The best memoirs are written by writers, unlike the hundreds of books authored by people who think it would be cool to write a book. The market is flooded with mediocre work. Yet, sometimes mediocre is good. Mediocre can be entertaining: perhaps eye-opening, perhaps educational, perhaps a sopher to help you sleep at night. It just isn’t good literature.
To illustrate, here are three memoirs I’ve read in succession: The Good Girls Guide to Getting Lost, by Rachel Friedman (holds an MFA), Nothing to Declare, by Mary Morris (writing prof), and Living in a Foreign Language by Michael Tucker (actor in Law and Order).
Nothing to Declare towers over the others. Written with economy, each word has purpose. No syllable is wasted. Morris’ rhythm, cadence, rises and falls, prods you to keep reading. Compelled me to keep reading. Her physical story is woven with insights, with flashes of understanding. I ask, was Lucy Grealy her teacher? Morris’ tone oozes with melancholy, leaving my mouth tasting bittersweet. Was that her intention? I’m a relatively happy person (yes, believe it or not, you can be an artist and still be happy – check Haydn), but I left feeling slightly depressed. If you are already depressed, I’d pass.
In contrast Good Girl has a happy-go-lucky nature. The narrator starts off naive, grows into travel and adventure, and ends so much wiser. Is this Friedman’s first book? If so, congratulations. Getting your first memoir published deserves accolades. The book succeeds where many fail. The narrator becomes more endearing in the second half of the book. It is entertaining, although her reflections are shallow at best. My advice to Friedman? Keep reading, keep writing, keep studying, and I’m betting your books will get better. Number five will be “Hot, damn!”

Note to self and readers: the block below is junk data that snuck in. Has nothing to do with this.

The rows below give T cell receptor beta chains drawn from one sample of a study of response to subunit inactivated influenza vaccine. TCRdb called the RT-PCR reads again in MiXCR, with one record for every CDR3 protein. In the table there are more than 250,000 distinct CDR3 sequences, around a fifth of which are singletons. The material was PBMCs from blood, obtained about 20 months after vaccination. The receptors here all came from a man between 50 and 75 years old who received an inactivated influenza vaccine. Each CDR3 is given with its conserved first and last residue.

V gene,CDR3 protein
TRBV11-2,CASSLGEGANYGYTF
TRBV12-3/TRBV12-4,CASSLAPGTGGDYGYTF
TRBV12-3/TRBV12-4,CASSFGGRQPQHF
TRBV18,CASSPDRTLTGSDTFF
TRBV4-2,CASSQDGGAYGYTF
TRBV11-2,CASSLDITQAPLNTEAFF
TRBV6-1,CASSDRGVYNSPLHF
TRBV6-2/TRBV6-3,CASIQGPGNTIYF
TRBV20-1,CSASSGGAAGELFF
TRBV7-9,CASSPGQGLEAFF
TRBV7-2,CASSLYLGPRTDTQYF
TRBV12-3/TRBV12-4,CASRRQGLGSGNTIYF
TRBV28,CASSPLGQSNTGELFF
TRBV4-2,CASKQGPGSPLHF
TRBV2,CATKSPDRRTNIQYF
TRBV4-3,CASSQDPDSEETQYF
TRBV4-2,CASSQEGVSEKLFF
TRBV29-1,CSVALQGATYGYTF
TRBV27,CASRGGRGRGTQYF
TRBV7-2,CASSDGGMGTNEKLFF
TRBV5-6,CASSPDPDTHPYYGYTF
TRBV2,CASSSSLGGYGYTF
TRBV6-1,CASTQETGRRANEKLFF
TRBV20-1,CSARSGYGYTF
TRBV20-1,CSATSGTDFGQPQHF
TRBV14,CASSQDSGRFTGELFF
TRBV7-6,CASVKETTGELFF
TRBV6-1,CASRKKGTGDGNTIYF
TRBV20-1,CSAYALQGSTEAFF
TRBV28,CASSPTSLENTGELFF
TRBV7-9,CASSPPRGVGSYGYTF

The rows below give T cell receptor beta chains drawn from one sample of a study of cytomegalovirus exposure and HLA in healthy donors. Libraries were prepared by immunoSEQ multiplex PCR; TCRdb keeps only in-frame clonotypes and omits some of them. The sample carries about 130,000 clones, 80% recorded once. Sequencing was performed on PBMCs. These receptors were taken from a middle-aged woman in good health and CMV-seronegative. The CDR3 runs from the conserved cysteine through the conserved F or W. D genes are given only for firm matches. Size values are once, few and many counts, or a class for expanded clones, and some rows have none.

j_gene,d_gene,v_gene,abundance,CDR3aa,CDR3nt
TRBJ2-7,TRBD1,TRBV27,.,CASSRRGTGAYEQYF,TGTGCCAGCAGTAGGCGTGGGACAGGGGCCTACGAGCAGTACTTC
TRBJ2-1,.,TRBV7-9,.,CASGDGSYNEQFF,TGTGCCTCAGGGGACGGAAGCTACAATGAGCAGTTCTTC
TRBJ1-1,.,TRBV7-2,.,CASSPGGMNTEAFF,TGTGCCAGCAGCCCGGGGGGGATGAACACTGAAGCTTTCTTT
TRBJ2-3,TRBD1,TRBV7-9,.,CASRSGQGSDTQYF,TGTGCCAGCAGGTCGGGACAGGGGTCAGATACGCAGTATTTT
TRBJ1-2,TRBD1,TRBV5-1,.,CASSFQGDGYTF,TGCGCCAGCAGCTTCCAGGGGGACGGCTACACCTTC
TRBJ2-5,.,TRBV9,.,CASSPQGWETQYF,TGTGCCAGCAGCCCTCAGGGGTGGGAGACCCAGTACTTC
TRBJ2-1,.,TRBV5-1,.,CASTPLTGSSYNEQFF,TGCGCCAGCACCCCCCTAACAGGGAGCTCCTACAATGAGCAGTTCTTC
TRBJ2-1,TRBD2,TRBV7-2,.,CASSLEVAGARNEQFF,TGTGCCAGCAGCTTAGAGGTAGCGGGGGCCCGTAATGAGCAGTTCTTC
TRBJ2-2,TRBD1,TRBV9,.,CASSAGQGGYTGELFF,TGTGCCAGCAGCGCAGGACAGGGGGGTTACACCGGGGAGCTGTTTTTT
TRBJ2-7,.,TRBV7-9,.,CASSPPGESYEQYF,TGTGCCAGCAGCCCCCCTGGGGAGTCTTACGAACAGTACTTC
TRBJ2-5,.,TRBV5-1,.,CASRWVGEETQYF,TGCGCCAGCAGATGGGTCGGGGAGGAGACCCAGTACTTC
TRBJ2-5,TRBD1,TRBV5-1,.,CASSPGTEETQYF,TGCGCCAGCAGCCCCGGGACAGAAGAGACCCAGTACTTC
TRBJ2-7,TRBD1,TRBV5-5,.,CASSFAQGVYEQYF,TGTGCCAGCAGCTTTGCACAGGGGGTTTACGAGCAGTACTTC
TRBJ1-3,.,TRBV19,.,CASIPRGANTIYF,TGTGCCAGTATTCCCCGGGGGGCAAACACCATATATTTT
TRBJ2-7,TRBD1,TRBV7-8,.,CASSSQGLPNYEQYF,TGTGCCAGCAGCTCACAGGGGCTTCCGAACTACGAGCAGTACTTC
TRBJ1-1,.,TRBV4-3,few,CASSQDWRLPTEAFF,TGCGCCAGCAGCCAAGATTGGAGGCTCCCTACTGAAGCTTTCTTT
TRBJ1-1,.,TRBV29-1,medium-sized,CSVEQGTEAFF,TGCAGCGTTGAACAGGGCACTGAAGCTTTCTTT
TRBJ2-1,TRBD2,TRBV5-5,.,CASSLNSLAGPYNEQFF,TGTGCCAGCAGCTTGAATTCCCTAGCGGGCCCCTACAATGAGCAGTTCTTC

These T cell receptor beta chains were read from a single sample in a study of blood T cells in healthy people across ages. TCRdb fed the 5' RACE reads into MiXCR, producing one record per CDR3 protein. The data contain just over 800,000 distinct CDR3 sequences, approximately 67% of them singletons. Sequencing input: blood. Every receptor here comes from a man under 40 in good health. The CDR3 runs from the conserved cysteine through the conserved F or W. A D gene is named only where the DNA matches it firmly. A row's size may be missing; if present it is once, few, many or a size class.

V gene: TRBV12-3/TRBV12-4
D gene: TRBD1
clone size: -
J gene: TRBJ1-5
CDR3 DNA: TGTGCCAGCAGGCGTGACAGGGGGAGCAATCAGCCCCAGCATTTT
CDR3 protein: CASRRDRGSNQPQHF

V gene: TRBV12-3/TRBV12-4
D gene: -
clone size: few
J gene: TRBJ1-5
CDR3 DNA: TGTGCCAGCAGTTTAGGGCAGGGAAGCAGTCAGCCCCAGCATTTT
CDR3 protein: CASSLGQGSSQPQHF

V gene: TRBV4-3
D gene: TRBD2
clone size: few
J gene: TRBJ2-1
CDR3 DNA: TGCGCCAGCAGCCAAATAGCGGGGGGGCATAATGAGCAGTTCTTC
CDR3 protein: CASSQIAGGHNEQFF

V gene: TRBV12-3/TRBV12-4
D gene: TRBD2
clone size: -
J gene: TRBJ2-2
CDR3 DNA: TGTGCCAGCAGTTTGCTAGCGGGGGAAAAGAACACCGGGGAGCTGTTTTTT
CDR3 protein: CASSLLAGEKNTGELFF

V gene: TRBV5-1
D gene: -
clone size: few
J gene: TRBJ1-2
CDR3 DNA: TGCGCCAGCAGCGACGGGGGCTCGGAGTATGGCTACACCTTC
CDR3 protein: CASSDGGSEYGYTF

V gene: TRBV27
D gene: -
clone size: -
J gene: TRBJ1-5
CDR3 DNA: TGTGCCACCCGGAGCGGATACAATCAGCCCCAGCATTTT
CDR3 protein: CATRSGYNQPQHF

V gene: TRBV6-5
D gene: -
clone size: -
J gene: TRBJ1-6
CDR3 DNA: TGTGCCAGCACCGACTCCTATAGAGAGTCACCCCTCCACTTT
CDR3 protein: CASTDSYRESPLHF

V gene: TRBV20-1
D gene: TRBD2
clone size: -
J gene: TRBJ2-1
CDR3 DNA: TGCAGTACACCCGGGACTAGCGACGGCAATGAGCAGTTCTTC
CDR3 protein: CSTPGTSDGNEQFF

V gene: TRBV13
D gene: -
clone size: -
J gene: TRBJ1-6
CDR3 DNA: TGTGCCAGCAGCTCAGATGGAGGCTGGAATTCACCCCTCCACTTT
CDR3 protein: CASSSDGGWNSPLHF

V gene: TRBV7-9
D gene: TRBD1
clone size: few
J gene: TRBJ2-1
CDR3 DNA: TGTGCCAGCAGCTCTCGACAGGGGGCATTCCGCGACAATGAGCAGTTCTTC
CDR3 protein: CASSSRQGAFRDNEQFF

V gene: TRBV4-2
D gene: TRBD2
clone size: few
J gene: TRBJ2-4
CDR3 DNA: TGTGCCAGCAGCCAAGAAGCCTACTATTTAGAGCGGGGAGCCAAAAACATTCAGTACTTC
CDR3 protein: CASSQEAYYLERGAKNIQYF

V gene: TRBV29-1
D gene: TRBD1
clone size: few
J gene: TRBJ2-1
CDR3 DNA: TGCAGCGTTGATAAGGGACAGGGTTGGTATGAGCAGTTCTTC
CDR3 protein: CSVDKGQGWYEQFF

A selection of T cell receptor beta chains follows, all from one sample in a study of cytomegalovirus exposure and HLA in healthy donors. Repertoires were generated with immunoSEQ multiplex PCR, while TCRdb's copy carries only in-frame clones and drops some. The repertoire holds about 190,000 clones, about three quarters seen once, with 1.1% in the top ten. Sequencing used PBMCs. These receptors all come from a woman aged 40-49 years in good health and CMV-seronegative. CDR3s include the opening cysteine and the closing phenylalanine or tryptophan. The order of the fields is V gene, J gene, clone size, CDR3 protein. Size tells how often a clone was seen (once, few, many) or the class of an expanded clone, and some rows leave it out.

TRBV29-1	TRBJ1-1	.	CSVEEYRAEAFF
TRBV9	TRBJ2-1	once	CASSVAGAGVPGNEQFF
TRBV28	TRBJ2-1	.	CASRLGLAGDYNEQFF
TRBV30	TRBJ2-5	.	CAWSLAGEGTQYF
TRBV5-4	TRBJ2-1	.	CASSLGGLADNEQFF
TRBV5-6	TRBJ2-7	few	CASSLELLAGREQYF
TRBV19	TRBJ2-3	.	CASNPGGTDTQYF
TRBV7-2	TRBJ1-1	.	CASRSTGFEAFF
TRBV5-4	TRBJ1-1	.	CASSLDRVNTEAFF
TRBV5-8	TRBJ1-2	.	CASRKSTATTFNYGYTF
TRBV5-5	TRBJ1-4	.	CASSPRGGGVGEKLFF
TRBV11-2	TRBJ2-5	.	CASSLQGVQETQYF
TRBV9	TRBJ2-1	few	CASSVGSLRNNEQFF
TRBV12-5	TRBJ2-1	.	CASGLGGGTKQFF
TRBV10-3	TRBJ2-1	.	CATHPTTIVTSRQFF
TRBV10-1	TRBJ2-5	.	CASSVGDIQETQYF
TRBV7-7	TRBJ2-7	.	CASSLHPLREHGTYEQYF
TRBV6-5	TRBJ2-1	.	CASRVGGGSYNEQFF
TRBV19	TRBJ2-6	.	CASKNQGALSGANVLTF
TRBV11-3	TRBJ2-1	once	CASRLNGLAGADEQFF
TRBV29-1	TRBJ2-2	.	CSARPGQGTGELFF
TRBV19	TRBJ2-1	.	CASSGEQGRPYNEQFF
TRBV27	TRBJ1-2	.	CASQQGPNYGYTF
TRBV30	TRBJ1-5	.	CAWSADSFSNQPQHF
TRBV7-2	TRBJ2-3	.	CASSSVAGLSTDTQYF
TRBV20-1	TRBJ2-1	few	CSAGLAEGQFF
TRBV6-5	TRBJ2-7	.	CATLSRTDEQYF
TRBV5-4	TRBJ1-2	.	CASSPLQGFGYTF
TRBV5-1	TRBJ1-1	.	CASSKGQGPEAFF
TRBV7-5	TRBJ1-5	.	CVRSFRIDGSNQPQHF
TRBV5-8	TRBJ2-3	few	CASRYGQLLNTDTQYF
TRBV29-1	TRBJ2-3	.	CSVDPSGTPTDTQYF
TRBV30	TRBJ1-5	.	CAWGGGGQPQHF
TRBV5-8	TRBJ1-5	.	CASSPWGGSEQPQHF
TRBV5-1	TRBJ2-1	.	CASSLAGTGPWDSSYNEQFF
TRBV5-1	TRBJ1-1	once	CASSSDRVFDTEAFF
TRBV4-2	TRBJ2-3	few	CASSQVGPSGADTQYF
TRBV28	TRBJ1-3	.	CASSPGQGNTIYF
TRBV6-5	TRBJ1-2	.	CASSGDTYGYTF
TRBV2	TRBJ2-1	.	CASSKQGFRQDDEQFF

Living in a Foreign Language is written by LA Law star Michael Tucker. He is the husband of actress Jill Eikenberry, which he doesn’t let me forget for a paragraph. The story bounces along in what is presumed to be an authentic voice, although I have my suspicions. I quickly ask, why am I reading this book? The answer never comes.
In contrast, Morris has a thesis statement tucked into page 211 in Nothing to Declare:
”I thought to myself the whole time I had been away that there would be a moment when everything was clear, when I would understand what I had not understood before. I had been waiting for a clear moment when I would know that I’d traded cruelty for kindness, passion for companionship, anger for love. But now I knew it that it would not happen this way.
As I sat out on that porch, I understood that growth comes over time. Change happens step by step. All along things had been changing inside me, bit by bit, in small imperceptible ways. It had been subtle, not sudden. It had been happening over time.”
Clear. I know why I’m reading this book.
- The Liars Club by Mary Karr
- Committed by Elizabeth Gilbert
- Eat, Love, Pray by Elizabeth Gilbert
- A Country Year by Sue Hubbell
- Tender Mercies by Anne LaMott
- Glass Castle by Jeanette Walls
- Bird by Bird by Anne LaMott
- Teacher Man by Frank McCourt
- Lit by Mary Karr
- Cherry by Mary Karr
- Mennonite in the Little Black Dress
- Some Girls
- Newjack – Guarding Sing Sing by Ted Conover